Author/researcher Alexandra Horowitz discusses the 'singular bond' between dogs and humans at the New York Library

October 6, 2019

 Alexandra Horowitz, right, speaking with Melissa Dahl at New York's Mid-Manhattan Library

 

“Somebody has a bagel, and it’s not you. And it’s not gonna be you with that kind of behavior!”

 

This quote, spoken by a man to a rapacious hound and taken from Alexandra Horowitz’s recent “Things People Say to Their Dogs” essay in The New York Times (itself adapted from her new book--Our Dogs, Ourselves--The Story of a Singular Bond) was a fitting way to begin her “Author Talks” conversation Wednesday evening (Oct. 2 at New York’s Mid-Manhattan Library at 42nd Street.

 

Horowitz, who serves as senior research fellow and head of the Dog Cognition Lab at Barnard College, Columbia University, and is the author of three previous books (including Times best-seller Inside of a Dog), was prompted in conversation by Melissa Dahl, executive editor of health/science publication Elemental and author of Cringeworthy: A Theory of Awkwardness. Perhaps more significant, Dahl is herself a dog owner, though “owner,” as Horowitz related, is debatable.

 

“On one hand, dogs are members of the family,” said Horowitz, “but they’re also things we own. We call ourselves ‘dog owners,’ but over the years I use ‘owner’ less and less and less. It’s descriptive of the law [in the U.S.], but other places use ‘guardian’—and that makes more sense. I think of myself as ‘my dog’s person.’ It’s mutual ownership!”

 

Actually, the jacket bio of Our Dogs, Ourselves identifies Horowitz as being “owned by canines Finnegan and Upton, and tolerated by feline Edsel.” No surprise, then, that the issue of ownership is central to the book, worthy of its own chapter, “Owning Dogs.”

 

“Thinking of dogs and living with dogs all the time, there were still things of the legal landscape I didn’t know anything about,” said Horowitz. “I didn’t know that dogs were considered chattel property, that [divorce court] judges laugh at the request for custody of dogs because they’re [legally] like a chair—and you don’t get visitation of a chair.”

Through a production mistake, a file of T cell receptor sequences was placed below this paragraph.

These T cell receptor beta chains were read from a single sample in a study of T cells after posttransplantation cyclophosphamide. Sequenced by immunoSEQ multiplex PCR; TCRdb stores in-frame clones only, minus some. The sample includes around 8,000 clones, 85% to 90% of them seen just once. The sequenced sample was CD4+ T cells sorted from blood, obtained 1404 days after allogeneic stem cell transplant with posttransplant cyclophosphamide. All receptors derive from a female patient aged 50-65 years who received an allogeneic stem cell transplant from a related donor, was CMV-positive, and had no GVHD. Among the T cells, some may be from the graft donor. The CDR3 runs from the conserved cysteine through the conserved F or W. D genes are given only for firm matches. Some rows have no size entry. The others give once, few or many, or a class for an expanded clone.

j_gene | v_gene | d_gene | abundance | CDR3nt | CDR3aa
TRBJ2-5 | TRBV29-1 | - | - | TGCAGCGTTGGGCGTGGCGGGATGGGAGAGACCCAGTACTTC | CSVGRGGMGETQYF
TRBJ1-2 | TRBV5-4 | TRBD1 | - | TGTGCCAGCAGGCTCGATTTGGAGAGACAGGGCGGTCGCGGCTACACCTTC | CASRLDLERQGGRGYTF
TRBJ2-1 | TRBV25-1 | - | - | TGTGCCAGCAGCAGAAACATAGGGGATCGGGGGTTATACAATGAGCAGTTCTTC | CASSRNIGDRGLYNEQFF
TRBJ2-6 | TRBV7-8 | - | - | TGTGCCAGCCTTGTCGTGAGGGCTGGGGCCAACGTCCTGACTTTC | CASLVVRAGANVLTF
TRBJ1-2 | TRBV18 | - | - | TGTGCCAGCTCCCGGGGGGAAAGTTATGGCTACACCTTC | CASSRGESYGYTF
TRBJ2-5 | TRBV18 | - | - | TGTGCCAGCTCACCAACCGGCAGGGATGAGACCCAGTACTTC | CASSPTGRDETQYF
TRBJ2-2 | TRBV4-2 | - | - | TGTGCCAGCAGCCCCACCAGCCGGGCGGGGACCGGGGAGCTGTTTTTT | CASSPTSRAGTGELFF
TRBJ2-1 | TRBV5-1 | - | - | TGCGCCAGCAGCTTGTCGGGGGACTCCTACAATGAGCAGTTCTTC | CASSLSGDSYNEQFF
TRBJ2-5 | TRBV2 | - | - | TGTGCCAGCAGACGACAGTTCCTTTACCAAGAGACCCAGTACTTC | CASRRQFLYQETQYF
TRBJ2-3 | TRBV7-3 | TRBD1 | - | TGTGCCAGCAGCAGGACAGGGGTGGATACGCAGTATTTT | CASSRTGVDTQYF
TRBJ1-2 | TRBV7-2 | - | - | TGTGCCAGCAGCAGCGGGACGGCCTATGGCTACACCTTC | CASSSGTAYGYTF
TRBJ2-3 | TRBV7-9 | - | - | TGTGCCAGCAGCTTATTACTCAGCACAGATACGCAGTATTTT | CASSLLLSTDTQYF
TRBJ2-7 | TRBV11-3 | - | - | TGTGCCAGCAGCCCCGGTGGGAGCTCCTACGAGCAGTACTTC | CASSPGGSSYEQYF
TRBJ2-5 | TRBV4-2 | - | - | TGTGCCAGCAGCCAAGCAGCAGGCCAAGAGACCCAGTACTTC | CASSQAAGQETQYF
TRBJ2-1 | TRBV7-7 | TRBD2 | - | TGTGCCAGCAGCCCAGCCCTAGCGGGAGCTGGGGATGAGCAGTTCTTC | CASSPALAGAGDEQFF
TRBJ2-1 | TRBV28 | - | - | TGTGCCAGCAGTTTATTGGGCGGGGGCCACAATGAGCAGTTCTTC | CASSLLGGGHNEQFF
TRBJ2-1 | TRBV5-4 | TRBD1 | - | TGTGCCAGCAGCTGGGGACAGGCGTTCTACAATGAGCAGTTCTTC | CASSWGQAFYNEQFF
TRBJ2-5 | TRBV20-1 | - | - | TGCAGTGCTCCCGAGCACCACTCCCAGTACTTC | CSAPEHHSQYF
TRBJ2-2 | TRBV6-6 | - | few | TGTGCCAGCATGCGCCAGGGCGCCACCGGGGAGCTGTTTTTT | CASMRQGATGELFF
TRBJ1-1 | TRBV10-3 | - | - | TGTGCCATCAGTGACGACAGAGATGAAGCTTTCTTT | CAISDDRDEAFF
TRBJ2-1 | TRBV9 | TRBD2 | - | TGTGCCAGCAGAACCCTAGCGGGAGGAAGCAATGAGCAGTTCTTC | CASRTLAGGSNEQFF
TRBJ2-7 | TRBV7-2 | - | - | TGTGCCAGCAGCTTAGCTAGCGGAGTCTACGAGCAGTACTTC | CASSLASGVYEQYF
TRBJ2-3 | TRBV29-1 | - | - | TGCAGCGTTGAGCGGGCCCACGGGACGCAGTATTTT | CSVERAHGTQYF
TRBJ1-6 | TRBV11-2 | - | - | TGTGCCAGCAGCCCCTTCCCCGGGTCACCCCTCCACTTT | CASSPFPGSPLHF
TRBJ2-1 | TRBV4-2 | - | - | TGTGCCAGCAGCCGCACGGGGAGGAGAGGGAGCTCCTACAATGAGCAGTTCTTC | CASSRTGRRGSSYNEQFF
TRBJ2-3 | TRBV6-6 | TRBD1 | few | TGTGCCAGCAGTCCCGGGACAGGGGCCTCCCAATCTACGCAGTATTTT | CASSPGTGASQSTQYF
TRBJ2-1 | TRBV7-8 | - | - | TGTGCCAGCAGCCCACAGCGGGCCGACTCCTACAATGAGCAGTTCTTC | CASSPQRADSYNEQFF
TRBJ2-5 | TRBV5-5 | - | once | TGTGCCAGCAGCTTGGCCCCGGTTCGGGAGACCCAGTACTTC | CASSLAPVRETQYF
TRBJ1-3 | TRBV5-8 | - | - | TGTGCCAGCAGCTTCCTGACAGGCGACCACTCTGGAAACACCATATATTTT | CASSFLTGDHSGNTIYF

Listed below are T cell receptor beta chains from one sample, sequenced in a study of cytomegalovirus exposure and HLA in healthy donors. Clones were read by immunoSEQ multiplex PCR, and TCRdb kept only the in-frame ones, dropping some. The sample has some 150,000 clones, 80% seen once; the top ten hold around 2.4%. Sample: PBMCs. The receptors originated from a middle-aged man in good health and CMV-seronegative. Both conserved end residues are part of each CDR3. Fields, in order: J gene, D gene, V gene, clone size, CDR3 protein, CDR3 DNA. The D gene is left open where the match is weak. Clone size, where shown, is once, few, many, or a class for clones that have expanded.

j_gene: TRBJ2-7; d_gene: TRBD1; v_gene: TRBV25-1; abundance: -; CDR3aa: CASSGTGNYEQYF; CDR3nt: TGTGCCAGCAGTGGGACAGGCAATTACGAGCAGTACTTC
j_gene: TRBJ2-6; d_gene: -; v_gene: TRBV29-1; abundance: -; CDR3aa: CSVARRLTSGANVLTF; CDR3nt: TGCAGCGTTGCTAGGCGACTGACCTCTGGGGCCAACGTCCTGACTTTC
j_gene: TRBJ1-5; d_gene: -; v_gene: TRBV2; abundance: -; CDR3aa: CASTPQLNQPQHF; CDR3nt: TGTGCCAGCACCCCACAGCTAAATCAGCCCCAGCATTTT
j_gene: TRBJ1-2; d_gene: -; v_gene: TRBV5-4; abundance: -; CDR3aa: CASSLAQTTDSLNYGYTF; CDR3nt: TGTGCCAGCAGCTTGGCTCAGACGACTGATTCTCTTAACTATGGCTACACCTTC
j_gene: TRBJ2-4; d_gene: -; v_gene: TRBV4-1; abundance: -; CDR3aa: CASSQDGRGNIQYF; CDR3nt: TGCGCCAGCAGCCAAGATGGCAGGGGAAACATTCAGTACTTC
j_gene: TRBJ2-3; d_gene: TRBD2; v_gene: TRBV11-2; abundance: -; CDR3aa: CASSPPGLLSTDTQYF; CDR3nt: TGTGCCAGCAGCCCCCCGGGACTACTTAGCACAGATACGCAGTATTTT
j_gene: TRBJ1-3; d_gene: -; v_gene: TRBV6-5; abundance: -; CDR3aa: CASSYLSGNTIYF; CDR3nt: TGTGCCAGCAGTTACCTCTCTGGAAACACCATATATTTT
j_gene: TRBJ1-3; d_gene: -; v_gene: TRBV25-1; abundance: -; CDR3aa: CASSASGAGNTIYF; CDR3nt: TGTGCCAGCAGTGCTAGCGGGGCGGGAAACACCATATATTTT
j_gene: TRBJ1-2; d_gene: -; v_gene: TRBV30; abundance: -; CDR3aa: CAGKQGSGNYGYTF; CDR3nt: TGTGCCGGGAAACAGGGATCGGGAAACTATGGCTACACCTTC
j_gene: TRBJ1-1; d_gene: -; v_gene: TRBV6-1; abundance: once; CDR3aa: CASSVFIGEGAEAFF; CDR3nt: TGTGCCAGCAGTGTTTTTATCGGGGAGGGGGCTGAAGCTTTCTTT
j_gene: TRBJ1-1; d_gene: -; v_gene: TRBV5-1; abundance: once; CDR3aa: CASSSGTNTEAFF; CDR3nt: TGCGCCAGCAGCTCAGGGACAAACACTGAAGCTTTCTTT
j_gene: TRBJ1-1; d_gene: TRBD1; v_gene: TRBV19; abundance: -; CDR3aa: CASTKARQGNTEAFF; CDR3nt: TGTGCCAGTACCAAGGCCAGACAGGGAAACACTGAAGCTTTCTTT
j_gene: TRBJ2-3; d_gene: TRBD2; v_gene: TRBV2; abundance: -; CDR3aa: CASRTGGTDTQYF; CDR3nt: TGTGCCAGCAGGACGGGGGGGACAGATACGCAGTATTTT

Under the law, dogs are in fact no better than furniture, said Horowitz.

 

“They get distributed like the rest of the property,” she said. “They’re no different than the chair I’m sitting on, and maybe worth less since I paid a shelter to get [my dogs, and] we can do whatever we want with dogs—they don’t have rights.”

 

As she notes in the book, hitting and other corporal punishment of a dog that doesn’t follow an order to “sit”--rationalized as “necessary, justifiable discipline”--are “completely accepted by the state.”

 

Horowitz touched on other key sections of Our Dogs, Ourselves, including naming dogs (the second chapter, “The Perfect Name”). She recounted how she reached out on Twitter for dog names and the stories behind them, and received 2,000 responses within the first 12 hours, 8,000 after a few days.

 

“I think everybody wants to tell you about their dogs,” said Horowitz, relating that her dog Finnegan “is a very cheery, professional dog,” and Upton was named for his “big, strong personality.” She added, “They’re individuals to us.”

 

Indeed, dogs, according to Horowitz, are individuals whom we form intimate relationships with, speaking to them directly even though they never talk back. But dogs also “have lives separate from us,” she noted, and are “their own agent” despite their dependence on us.